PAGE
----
Scottish National Dictionary (1700–)

Hide Quotations Hide Etymology Cite this entry

A′GAIT, A′GATE, adv.

1. On the road, afoot, going about (esp. after illness). Sc. 1825 Jam.2:
Ye're air agait the day.
Sc. 1874 Hislop Sc. Anecd. 215:
They're unco shauchlin [sc. shoon], and aiblins may gar me cowp i' the glaur, when I gang agate.
Mry. a.1927:
He wis agait early.
Rxb. 1923 Watson W.-B.:
Agate, on foot; out and about.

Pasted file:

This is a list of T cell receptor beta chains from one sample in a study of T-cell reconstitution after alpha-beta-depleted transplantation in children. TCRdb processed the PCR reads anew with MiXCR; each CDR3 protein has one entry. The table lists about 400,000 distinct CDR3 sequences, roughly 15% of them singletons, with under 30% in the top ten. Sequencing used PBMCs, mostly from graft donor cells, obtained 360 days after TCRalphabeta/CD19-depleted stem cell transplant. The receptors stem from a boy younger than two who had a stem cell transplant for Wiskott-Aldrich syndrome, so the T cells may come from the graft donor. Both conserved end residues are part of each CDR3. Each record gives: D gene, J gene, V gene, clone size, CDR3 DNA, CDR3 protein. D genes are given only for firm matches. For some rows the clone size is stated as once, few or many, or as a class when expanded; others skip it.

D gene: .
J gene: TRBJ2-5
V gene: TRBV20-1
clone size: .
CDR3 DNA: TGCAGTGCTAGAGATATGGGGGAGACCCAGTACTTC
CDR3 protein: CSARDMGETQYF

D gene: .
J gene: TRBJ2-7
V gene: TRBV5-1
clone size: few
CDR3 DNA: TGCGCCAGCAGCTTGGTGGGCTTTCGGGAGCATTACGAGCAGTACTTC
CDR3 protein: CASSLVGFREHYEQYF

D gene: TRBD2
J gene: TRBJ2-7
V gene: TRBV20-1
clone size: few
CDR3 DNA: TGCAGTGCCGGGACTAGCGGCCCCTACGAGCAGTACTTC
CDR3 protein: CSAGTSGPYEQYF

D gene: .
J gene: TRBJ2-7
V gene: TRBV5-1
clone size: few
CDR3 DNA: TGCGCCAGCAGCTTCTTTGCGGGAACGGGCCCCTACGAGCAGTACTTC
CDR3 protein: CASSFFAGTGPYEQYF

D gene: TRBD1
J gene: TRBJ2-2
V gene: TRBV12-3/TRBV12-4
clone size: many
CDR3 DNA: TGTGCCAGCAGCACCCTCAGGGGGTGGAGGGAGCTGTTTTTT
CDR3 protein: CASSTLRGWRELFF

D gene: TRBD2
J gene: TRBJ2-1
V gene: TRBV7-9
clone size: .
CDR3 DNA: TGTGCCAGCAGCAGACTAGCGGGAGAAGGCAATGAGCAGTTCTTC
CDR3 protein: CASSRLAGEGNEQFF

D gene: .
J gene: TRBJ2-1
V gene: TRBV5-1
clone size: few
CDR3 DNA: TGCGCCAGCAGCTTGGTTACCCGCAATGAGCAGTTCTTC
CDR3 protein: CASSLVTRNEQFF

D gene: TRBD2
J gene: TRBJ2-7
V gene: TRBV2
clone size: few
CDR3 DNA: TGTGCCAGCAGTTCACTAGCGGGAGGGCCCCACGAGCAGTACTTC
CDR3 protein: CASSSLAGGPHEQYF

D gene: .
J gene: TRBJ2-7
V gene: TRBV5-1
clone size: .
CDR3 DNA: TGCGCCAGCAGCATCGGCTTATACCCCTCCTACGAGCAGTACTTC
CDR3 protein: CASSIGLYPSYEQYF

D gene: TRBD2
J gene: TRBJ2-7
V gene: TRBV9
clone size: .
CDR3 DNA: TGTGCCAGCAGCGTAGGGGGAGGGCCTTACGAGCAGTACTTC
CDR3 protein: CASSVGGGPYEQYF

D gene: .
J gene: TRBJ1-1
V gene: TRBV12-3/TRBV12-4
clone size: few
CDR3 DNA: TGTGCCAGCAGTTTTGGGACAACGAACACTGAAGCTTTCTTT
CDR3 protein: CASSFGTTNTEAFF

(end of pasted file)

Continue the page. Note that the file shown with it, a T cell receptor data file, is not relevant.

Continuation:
2. Away. Sc. 1822 A. Cunningham Trad. Tales II. 290:
Though it's sinful-like to send the poor messenger a mile agate with a lie in his mouth without a glass of brandy.
em.Sc. 1920 J. Black Airtin' Hame 63:
I've been far awa', As far agate as London toon.
Gall. 1900 R. J. Muir Mystery of Muncraig 58:
“I have found her.” “Eh? Where?” “Nae farrer agate than Barcloy.”

You may wish to vary the format shown below depending on the citation style used.

"A′gait adv.". Dictionary of the Scots Language. 2004. Scottish Language Dictionaries Ltd. Accessed 14 Jul 2020 <https://www.dsl.ac.uk/entry/snd/snd210>

210

snd

Try an Advanced Search

Browse SND:

    Loading...

Share: